The U.S. District court for the Northern District of California denied plaintiffs’ motion for class certification because the proposed class did not satisfy Rule 23’s ascertainability and predominance requirements. Plaintiffs’ class action complaint alleged that Hulu violated the Video Privacy Protection Act by disclosing video selections and “personally identifiable information” to third parties such as Facebook. At the class certification hearing, the plaintiffs narrowed their theory to the alleged wrongful disclosure of personal identifying information to Facebook by transmission of c_user cookies, which contain a Hulu user’s Facebook ID. According to the court, by narrowing their theory, the plaintiffs limited the class to “registered Hulu users who at least once during the class period watched a video on hulu.com having used the same computer and web browser to log into Facebook in the previous four weeks using default settings.”
The court first held that the plaintiffs failed to define a sufficiently ascertainable class as required for class certification. The court found that, while a large group of users could be identified by cross-referencing Hulu and Facebook e-mail records, cross-referencing would not identify the individual class members, who were those users whose personal information was actually disclosed to Facebook. Therefore, plaintiff needed to offer a method for identifying these particular users, and this “inquiry turned on whether the c_user cookie was sent to Facebook, which depends on a number of variables.” For example, the c_user cookie would not have been transmitted if the user logged out of Facebook, cleared cookies, or used ad-blocking software. However, the only method that the plaintiffs offered for identifying the individual class members was through the use of self-reporting affidavits. In rejecting this method, the court held that because $2,500 per class member constituted a high dollar amount, “some form of verification beyond just an affidavit” was required. The court also found that in this case, the affidavits would suffer from subjective memory issues and, based on the record, could not reliably establish whether a particular user logged out of Facebook, cleared cookies, or used ad-blocking software. In addition, the court concluded that the $2,500 per class member created incentives for users to make a claim. Therefore, the court found that plaintiffs did not satisfy the ascertainability requirement.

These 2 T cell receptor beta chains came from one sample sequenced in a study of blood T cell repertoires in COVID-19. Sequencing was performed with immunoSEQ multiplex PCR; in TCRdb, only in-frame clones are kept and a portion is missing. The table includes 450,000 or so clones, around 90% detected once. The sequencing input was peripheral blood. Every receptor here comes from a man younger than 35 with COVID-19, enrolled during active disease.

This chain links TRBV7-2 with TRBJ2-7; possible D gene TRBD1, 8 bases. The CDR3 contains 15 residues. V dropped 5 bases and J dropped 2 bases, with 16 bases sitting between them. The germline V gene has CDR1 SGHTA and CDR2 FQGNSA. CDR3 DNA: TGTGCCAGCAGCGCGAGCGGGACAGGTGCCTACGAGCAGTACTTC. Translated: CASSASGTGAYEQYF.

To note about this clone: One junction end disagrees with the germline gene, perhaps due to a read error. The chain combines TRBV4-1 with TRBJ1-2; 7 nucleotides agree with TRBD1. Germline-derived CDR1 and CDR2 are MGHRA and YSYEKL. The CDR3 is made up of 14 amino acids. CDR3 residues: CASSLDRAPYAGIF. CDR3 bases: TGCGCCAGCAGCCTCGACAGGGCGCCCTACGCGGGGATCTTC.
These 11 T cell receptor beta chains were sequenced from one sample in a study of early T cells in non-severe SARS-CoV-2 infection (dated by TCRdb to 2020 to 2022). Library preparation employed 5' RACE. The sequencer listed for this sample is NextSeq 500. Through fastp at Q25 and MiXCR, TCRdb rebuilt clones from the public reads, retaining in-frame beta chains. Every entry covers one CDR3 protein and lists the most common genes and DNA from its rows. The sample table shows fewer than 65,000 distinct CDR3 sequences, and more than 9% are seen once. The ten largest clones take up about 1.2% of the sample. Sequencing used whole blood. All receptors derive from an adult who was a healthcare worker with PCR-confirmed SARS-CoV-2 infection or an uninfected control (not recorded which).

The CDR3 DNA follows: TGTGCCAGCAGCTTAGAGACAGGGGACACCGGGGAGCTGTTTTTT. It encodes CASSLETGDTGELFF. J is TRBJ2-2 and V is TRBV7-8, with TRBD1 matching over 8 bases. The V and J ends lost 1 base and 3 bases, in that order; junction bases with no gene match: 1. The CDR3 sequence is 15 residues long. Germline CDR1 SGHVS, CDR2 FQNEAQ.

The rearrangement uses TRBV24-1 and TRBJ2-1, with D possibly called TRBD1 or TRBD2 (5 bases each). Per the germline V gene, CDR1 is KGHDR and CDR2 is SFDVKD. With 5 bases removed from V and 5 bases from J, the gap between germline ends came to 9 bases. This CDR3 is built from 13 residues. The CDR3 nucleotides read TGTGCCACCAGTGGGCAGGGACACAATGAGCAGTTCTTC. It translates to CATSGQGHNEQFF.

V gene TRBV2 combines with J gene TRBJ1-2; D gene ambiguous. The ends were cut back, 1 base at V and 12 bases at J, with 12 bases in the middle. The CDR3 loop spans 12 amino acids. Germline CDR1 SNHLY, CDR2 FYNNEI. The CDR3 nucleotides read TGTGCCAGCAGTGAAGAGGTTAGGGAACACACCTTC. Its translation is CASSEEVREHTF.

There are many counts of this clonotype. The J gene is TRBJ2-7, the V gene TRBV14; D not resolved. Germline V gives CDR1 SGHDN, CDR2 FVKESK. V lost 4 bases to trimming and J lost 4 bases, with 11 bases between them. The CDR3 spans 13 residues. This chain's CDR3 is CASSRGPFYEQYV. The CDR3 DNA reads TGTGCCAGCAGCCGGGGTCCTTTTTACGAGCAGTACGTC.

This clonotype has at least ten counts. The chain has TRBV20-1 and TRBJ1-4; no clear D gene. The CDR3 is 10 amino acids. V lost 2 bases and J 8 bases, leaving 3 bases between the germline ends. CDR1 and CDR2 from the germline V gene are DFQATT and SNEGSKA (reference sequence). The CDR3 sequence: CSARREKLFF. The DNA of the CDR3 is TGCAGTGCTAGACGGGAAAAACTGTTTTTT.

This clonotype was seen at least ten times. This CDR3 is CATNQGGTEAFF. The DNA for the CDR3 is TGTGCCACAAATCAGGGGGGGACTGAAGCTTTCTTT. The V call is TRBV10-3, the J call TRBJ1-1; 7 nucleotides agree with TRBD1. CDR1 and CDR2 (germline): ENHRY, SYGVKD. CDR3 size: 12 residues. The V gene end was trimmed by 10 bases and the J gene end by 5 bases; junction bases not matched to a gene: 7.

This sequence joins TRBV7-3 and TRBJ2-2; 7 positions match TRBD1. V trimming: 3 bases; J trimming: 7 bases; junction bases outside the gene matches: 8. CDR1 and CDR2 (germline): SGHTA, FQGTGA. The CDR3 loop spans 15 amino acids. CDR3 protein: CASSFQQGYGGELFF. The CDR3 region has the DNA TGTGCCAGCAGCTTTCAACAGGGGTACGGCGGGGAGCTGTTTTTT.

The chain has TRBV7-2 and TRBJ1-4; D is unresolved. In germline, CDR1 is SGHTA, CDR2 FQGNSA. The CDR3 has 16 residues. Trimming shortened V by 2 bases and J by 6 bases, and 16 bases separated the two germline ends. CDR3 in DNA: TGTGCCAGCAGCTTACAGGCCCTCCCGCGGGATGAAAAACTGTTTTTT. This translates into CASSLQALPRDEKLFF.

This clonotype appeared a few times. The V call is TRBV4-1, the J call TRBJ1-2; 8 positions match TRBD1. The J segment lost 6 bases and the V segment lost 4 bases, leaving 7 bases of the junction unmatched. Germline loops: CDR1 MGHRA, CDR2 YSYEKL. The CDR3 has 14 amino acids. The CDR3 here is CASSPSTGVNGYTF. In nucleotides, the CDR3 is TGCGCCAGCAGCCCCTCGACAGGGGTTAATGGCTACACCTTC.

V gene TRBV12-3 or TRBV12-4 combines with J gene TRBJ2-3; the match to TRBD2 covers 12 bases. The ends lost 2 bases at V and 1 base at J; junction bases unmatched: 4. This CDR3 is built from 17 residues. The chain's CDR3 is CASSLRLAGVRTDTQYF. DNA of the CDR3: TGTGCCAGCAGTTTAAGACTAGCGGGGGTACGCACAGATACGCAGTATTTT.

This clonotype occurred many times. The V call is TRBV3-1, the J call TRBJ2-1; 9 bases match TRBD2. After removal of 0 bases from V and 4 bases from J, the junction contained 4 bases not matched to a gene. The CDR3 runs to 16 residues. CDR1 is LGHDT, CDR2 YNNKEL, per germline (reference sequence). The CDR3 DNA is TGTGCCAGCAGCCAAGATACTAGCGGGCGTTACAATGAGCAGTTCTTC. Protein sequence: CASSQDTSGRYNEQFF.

Next, after analyzing the requirements of Rule 23(a), the court held that plaintiffs failed to meet Rule 23(b)(3)’s predominance requirement. In so holding, the court found that “the substantial issues about remaining logged into Facebook and clearing and blocking cookies means that the court cannot conclude on this record that the common issues predominate over the individual ones.” Accordingly, the court denied plaintiffs’ motion for class certification of a Rule 23(b)(3) class.
In re Hulu Privacy Litig., No. 11-03764, slip op. (N.D. Cal. June 16, 2014).